Dinner was Chinese food at Rick and SanDee’s house. It is all of a two block walk from where Dory is at the RV park. They have (and always have had, it must be said) quite the menagerie of pets. IMG_4788Their dog Yankee is more of a small horse than any kind of dog I’ve ever seen. But it’s the Pomeranian who rules the house over him and their cats. Entertainment is watching a lion bodied Golden-doodle bark helplessly as a tiny Pomeranian chews his bone right in front of him.

Tomorrow we hitch and go. We’ve all decided we want to make a more or less straight shot toward home. It’s not that anyone is miserable (or at least no one is saying that), but I know I’m ready to head back. I miss Richard already and he misses Dory (and me, I assume) terribly. The kids seem to be enjoying themselves, but sleeping is hard enough for a young adult and quarters are close for sure. Best not to push this I figure. I don’t think it’s time to buy Depends and drive through the night yet, so at a reasonable pace, we should have three more sleeps after tonight before we get home. Friday.

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To Scottsbluff

IMG_4750Happy to be back in my second “home town” of Scottsbluff, NE. This is where both my parents were born and raised and where I spent many summers as a kid. My mom’s ashes made a 6k+ mile journey to get here and here we will be for two nights.

The drive from North Platte to Scottsbluff was really beautiful. We took 26, which is an old wagon trail route. The country is open and green with hints of light tan bluffs here and there. Scottsbluff is a landmark because its bluff is about the only thing for miles that rises above the even, flat surface of the land. As such, it was used to help guide settlers on their way to Oregon.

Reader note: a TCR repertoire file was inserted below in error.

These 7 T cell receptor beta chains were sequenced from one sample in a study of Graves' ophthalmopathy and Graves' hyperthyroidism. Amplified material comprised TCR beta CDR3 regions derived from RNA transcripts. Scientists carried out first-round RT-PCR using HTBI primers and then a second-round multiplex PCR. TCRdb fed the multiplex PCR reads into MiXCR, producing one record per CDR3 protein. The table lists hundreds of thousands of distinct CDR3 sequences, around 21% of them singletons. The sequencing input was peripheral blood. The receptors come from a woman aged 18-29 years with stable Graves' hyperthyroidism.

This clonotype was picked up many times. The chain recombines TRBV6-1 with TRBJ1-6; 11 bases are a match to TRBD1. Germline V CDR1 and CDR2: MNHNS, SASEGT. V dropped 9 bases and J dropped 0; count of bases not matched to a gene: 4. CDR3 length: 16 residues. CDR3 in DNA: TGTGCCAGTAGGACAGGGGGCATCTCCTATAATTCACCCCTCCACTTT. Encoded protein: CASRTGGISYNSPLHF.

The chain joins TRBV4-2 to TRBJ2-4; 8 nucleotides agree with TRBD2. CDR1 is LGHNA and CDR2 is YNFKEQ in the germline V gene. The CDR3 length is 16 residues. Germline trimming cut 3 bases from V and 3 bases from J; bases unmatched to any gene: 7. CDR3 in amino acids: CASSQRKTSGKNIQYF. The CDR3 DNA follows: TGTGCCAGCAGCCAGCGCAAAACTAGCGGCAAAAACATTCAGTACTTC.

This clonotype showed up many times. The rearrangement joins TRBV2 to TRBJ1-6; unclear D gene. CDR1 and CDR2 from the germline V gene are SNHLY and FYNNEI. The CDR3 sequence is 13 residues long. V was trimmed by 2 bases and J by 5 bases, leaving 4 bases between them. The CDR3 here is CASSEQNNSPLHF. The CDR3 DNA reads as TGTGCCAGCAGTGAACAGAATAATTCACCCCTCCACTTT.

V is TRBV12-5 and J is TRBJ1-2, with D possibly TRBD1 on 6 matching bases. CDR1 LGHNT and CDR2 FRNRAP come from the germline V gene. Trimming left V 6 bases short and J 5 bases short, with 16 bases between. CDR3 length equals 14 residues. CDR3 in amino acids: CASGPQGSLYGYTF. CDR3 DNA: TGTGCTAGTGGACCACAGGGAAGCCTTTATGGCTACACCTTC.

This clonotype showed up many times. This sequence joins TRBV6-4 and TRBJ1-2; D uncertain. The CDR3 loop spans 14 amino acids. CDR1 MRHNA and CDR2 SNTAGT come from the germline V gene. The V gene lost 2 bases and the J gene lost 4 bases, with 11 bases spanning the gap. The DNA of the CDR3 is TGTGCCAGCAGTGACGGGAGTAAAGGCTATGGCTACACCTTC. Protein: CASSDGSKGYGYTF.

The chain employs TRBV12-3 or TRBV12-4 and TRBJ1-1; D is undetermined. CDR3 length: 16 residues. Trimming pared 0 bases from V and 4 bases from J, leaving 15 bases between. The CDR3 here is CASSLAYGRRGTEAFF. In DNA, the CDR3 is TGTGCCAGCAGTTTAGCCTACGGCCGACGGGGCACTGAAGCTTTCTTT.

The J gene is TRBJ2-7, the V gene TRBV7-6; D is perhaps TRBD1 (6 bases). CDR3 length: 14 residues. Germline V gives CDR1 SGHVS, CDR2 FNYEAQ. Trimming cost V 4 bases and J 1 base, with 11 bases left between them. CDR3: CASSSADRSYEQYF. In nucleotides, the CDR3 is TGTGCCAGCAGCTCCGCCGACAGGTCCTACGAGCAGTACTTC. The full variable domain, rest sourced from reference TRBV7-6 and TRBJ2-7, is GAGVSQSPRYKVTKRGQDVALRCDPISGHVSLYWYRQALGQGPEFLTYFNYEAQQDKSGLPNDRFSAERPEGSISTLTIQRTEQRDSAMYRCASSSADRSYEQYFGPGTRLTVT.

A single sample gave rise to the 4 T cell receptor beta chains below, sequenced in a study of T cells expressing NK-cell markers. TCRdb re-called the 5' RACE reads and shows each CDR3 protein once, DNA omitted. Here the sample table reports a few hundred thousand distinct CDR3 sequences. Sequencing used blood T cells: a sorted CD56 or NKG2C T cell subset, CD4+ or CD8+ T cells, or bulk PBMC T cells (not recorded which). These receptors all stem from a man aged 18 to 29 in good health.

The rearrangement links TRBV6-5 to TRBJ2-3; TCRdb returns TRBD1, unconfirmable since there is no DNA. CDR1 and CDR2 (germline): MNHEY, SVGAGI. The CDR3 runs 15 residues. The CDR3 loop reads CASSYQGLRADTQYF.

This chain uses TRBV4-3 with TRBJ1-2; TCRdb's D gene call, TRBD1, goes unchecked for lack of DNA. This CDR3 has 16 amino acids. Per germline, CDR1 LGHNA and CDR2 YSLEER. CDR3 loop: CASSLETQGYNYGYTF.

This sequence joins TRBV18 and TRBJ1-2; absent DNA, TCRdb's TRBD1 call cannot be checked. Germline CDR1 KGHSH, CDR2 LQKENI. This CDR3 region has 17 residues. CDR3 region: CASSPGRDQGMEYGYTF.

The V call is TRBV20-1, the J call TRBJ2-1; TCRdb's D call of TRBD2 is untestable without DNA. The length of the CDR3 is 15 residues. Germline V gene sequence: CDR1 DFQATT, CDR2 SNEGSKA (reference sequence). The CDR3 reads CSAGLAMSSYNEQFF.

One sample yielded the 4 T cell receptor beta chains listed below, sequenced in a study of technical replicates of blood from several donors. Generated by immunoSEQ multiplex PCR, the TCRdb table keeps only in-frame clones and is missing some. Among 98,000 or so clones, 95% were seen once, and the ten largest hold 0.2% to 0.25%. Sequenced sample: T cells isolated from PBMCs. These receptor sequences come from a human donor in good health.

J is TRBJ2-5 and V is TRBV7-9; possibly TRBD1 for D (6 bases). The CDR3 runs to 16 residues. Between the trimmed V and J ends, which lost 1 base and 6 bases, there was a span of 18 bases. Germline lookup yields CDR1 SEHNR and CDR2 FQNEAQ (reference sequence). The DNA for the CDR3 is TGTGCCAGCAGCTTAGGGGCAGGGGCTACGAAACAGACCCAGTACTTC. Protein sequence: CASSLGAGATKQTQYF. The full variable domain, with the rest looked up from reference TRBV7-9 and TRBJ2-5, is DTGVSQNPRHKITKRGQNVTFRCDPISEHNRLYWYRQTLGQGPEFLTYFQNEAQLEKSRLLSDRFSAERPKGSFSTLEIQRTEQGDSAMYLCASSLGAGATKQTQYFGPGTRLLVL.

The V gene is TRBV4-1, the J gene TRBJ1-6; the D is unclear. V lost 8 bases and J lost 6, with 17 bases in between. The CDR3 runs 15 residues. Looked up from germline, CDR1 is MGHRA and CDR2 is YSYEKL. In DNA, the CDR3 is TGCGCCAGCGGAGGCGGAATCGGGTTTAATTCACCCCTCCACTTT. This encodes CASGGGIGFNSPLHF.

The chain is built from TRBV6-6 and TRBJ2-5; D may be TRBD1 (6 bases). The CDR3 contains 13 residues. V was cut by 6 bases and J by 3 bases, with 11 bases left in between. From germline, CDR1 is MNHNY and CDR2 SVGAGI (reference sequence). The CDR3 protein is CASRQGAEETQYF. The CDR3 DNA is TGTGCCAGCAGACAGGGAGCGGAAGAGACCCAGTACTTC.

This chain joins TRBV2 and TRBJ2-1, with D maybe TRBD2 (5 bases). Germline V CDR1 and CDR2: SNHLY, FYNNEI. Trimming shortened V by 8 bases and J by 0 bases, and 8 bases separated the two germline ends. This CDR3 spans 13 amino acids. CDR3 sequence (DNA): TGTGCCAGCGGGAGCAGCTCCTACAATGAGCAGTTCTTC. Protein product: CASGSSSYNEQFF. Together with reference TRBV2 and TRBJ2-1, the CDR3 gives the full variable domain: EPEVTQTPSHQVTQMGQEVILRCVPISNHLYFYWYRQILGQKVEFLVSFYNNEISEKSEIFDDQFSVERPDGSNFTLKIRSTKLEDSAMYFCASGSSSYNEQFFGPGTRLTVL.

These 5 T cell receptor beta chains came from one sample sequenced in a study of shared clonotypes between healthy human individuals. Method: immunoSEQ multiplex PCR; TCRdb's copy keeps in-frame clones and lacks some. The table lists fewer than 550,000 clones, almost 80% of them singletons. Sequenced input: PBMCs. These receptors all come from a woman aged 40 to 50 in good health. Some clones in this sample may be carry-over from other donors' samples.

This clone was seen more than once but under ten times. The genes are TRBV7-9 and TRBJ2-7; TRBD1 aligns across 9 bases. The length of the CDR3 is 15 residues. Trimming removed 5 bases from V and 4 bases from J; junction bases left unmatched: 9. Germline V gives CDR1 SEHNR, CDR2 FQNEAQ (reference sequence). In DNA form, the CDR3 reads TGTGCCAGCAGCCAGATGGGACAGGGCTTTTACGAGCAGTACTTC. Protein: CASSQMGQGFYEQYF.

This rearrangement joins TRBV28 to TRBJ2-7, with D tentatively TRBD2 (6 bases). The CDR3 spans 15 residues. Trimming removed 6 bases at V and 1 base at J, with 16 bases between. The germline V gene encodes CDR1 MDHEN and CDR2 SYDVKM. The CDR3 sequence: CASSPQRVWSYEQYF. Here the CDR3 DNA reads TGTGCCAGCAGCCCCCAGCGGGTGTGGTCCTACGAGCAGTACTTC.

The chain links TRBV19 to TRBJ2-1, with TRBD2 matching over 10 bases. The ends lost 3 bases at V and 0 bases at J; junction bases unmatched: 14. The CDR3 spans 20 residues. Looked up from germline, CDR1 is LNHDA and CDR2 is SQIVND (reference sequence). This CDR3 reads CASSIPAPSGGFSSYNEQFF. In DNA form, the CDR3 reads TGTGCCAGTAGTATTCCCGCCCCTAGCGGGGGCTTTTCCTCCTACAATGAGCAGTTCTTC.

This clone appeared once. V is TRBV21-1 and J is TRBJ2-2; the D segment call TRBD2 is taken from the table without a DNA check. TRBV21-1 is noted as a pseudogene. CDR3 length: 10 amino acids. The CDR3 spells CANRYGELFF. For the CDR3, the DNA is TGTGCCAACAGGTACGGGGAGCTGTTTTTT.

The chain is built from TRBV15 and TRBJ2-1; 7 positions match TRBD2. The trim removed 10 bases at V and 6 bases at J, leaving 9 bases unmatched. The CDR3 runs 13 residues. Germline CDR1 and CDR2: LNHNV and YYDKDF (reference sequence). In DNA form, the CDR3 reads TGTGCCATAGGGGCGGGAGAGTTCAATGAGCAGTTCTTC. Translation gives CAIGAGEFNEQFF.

IMG_4756A funny thing happened on the way to the RV park. Yesterday during the drive to North Platte, someone passed us on the road and honked and waved. I didn’t know them and wasn’t sure if it was just an enthusiastically friendly driver, or someone who had an interest in Altos. We waved back. Later on Facebook, a guy in the Altoistes group posted that he had seen an Alto traveling westbound on 80. I let him know it was me and said he should come say hi if he was in the area of Gering. So he did! After we’d unhitched and were getting ready to head out for lunch, a man tentatively approached us and introduced himself. I gave him a little tour of the inside because he doesn’t have his yet and was wondering about the shower. What a very small world!

IMG_4759Lunch was at a place that couldn’t be more midwest if it tried. There were posters and pictures of cowboys everywhere. The tables and decor were sort of saloon themed and the first thing I noticed going to the table was that there were peanut shells all over the floor. They set buckets of them on the tables and I guess the expectation is that you just throw the shells on the floor.

The highlight of the day of course was seeing my aunt and uncle again after so many years. Facebook is an awesome way to keep in touch, but nothing replaces a real live hug. I love them so much and the whole place brings Mom and Dad, and Grandma and Grandpa, front and center in my mind. The colors of the landscape are part of who they were, and are, to me. I think about grandparents and lots of extended family, all here. So many 4th of Julys. So many miles covered in the car heading back and forth, from the time when I was very small. Endless hours of playing the alphabet game with road signs. And once here, days and weeks spent playing bumper pool in the basement or destroying my grandparents’ garage wall with poorly aimed darts.

IMG_4766My aunt and uncle’s house is lovely and many of the woodworked furnishings and picture frames were made by Grandpa George. He was such a character and I feel his presence in their home. He once lost a football bet to me for eight dollars and he handcrafted a wooden frame which he used to place eight silver dollars behind glass. So there.